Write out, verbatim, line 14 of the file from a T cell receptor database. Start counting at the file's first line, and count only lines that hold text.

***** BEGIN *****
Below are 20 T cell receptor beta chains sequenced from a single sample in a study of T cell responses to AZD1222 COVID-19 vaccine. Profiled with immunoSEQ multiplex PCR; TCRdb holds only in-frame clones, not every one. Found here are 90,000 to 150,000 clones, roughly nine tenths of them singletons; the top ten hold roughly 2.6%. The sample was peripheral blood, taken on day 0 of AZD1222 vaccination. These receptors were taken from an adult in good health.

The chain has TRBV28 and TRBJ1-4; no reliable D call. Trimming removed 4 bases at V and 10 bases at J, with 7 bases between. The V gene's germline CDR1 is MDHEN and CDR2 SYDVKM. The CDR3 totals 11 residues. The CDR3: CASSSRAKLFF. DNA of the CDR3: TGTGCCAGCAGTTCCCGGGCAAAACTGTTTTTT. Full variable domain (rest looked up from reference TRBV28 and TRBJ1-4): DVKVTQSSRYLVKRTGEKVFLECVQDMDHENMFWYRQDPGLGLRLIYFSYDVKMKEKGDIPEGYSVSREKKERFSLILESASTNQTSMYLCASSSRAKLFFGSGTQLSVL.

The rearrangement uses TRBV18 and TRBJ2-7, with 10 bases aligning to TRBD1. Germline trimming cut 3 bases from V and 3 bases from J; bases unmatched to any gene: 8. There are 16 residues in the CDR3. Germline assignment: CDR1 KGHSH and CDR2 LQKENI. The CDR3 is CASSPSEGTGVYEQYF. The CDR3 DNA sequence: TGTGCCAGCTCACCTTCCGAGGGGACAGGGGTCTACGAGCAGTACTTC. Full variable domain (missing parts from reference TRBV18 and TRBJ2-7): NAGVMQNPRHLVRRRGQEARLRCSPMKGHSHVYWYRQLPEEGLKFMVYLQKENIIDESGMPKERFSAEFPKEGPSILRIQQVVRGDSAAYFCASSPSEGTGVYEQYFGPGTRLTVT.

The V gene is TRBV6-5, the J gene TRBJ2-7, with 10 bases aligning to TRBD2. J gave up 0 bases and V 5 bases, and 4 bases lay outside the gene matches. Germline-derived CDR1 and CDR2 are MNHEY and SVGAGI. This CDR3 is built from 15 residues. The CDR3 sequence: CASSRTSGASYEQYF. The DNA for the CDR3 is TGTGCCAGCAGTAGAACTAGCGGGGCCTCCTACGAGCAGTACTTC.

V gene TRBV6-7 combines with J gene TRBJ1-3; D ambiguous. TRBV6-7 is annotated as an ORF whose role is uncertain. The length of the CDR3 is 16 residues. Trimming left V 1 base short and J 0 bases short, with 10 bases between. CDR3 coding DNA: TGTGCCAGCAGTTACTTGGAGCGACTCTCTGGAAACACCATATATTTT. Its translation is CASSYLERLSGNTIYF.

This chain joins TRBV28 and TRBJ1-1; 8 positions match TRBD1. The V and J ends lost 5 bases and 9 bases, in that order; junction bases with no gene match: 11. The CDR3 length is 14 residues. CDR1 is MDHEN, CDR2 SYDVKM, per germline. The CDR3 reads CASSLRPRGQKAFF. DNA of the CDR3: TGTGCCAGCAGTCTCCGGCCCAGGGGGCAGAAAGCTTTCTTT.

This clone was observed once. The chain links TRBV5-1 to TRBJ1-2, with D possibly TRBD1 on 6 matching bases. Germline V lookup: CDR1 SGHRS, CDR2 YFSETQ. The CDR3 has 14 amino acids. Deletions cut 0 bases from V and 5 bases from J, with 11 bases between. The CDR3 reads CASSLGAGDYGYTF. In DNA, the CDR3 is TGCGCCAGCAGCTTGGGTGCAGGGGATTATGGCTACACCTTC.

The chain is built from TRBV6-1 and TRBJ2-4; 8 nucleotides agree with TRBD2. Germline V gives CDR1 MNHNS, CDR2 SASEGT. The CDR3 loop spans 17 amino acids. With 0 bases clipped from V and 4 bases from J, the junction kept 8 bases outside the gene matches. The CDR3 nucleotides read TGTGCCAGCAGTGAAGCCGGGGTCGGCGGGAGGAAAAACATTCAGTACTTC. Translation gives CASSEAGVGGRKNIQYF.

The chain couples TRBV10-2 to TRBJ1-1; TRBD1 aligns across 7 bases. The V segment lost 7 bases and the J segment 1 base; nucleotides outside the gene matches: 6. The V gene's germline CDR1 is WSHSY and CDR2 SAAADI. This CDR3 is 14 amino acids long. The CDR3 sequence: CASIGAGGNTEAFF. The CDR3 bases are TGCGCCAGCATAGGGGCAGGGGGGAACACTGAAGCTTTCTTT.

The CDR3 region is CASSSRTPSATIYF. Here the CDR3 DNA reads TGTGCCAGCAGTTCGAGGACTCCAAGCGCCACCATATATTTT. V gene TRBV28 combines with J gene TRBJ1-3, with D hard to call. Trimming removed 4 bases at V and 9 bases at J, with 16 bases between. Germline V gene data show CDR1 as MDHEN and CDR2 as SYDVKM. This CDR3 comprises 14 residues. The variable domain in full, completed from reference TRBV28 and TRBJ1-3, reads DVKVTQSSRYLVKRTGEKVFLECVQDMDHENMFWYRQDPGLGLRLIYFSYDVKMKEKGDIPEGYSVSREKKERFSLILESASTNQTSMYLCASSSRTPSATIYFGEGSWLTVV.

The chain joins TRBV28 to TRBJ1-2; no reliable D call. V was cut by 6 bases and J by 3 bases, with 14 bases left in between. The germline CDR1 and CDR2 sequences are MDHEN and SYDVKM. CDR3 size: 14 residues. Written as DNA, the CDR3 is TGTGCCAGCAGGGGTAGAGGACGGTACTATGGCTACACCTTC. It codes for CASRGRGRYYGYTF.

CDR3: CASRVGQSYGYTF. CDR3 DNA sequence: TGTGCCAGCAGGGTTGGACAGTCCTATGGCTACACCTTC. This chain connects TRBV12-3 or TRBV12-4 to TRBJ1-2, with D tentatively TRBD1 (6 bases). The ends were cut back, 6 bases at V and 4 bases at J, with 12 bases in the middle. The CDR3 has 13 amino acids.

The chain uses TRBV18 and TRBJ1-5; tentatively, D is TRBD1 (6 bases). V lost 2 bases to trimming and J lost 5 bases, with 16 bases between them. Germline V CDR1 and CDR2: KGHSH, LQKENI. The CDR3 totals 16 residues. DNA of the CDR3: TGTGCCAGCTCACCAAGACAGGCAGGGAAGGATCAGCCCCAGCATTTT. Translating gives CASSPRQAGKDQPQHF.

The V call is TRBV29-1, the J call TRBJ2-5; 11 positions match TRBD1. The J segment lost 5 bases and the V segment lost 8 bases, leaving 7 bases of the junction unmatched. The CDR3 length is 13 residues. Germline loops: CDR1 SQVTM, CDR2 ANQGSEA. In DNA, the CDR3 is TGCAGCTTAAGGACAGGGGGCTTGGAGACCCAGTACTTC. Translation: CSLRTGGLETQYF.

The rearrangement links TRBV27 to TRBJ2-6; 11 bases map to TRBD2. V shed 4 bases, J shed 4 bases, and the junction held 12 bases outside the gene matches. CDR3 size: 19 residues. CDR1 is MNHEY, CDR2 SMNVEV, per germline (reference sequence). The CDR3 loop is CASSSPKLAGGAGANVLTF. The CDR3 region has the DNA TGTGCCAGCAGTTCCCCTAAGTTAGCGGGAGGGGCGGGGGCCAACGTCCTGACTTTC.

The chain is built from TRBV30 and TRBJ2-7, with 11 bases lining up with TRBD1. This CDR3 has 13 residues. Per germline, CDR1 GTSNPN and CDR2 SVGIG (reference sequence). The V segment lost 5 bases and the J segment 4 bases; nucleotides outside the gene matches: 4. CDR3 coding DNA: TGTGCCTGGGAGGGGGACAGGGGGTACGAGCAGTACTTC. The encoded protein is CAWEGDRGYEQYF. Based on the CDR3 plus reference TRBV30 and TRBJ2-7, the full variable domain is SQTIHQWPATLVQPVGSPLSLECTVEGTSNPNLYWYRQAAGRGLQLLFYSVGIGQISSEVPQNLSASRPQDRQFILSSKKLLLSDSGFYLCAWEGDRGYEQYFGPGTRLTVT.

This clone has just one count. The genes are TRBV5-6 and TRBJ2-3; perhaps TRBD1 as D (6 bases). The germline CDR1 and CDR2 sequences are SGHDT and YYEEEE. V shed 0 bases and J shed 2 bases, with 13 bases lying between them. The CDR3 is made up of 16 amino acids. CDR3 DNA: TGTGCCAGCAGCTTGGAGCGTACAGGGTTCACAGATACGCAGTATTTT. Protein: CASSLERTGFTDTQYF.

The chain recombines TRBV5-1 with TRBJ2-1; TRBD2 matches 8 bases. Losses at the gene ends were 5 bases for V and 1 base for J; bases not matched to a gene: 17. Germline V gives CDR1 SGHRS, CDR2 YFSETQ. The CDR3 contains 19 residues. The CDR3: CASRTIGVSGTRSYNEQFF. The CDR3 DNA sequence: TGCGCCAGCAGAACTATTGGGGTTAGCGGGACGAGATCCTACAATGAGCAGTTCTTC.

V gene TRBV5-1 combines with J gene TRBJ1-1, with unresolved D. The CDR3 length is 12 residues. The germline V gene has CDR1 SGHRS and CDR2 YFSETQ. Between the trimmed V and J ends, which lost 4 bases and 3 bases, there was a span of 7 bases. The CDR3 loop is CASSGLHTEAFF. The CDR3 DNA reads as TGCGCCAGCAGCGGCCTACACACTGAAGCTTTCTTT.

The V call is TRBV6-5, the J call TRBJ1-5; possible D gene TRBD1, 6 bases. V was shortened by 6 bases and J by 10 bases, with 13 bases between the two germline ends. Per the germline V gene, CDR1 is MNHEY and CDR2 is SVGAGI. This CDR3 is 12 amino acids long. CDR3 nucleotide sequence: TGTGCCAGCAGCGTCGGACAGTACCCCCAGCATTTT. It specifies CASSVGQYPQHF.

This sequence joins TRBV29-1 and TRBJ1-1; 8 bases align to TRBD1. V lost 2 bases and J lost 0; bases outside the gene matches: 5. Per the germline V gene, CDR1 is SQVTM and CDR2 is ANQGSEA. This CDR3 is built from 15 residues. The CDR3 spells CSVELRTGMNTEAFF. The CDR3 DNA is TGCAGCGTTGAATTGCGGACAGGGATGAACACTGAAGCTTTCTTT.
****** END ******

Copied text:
The V call is TRBV29-1, the J call TRBJ2-5; 11 positions match TRBD1. The J segment lost 5 bases and the V segment lost 8 bases, leaving 7 bases of the junction unmatched. The CDR3 length is 13 residues. Germline loops: CDR1 SQVTM, CDR2 ANQGSEA. In DNA, the CDR3 is TGCAGCTTAAGGACAGGGGGCTTGGAGACCCAGTACTTC. Translation: CSLRTGGLETQYF.